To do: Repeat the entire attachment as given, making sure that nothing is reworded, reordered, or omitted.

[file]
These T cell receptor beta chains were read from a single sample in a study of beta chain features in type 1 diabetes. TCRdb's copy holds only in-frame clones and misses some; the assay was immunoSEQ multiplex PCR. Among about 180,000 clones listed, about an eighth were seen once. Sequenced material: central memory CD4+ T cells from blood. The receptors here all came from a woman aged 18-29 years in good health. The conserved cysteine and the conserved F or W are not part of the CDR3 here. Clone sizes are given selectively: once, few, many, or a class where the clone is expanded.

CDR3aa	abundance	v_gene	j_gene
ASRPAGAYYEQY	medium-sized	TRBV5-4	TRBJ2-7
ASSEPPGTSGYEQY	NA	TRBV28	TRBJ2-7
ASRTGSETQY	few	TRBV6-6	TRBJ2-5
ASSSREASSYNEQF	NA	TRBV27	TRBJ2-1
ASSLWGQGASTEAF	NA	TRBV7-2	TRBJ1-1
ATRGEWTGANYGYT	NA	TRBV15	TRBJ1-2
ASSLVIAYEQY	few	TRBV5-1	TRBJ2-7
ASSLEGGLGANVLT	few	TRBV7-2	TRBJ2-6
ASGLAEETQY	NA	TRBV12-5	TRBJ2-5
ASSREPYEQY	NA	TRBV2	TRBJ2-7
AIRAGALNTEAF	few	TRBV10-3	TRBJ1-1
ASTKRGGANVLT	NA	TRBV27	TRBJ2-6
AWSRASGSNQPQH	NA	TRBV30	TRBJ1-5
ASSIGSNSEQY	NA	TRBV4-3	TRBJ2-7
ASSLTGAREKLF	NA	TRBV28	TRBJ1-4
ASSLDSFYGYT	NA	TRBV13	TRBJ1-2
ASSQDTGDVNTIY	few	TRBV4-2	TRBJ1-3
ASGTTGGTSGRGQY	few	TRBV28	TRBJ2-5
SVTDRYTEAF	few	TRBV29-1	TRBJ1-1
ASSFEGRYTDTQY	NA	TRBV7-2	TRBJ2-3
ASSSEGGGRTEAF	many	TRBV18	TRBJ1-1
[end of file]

These T cell receptor beta chains were read from a single sample in a study of beta chain features in type 1 diabetes. TCRdb's copy holds only in-frame clones and misses some; the assay was immunoSEQ multiplex PCR. Among about 180,000 clones listed, about an eighth were seen once. Sequenced material: central memory CD4+ T cells from blood. The receptors here all came from a woman aged 18-29 years in good health. The conserved cysteine and the conserved F or W are not part of the CDR3 here. Clone sizes are given selectively: once, few, many, or a class where the clone is expanded.

CDR3aa	abundance	v_gene	j_gene
ASRPAGAYYEQY	medium-sized	TRBV5-4	TRBJ2-7
ASSEPPGTSGYEQY	NA	TRBV28	TRBJ2-7
ASRTGSETQY	few	TRBV6-6	TRBJ2-5
ASSSREASSYNEQF	NA	TRBV27	TRBJ2-1
ASSLWGQGASTEAF	NA	TRBV7-2	TRBJ1-1
ATRGEWTGANYGYT	NA	TRBV15	TRBJ1-2
ASSLVIAYEQY	few	TRBV5-1	TRBJ2-7
ASSLEGGLGANVLT	few	TRBV7-2	TRBJ2-6
ASGLAEETQY	NA	TRBV12-5	TRBJ2-5
ASSREPYEQY	NA	TRBV2	TRBJ2-7
AIRAGALNTEAF	few	TRBV10-3	TRBJ1-1
ASTKRGGANVLT	NA	TRBV27	TRBJ2-6
AWSRASGSNQPQH	NA	TRBV30	TRBJ1-5
ASSIGSNSEQY	NA	TRBV4-3	TRBJ2-7
ASSLTGAREKLF	NA	TRBV28	TRBJ1-4
ASSLDSFYGYT	NA	TRBV13	TRBJ1-2
ASSQDTGDVNTIY	few	TRBV4-2	TRBJ1-3
ASGTTGGTSGRGQY	few	TRBV28	TRBJ2-5
SVTDRYTEAF	few	TRBV29-1	TRBJ1-1
ASSFEGRYTDTQY	NA	TRBV7-2	TRBJ2-3
ASSSEGGGRTEAF	many	TRBV18	TRBJ1-1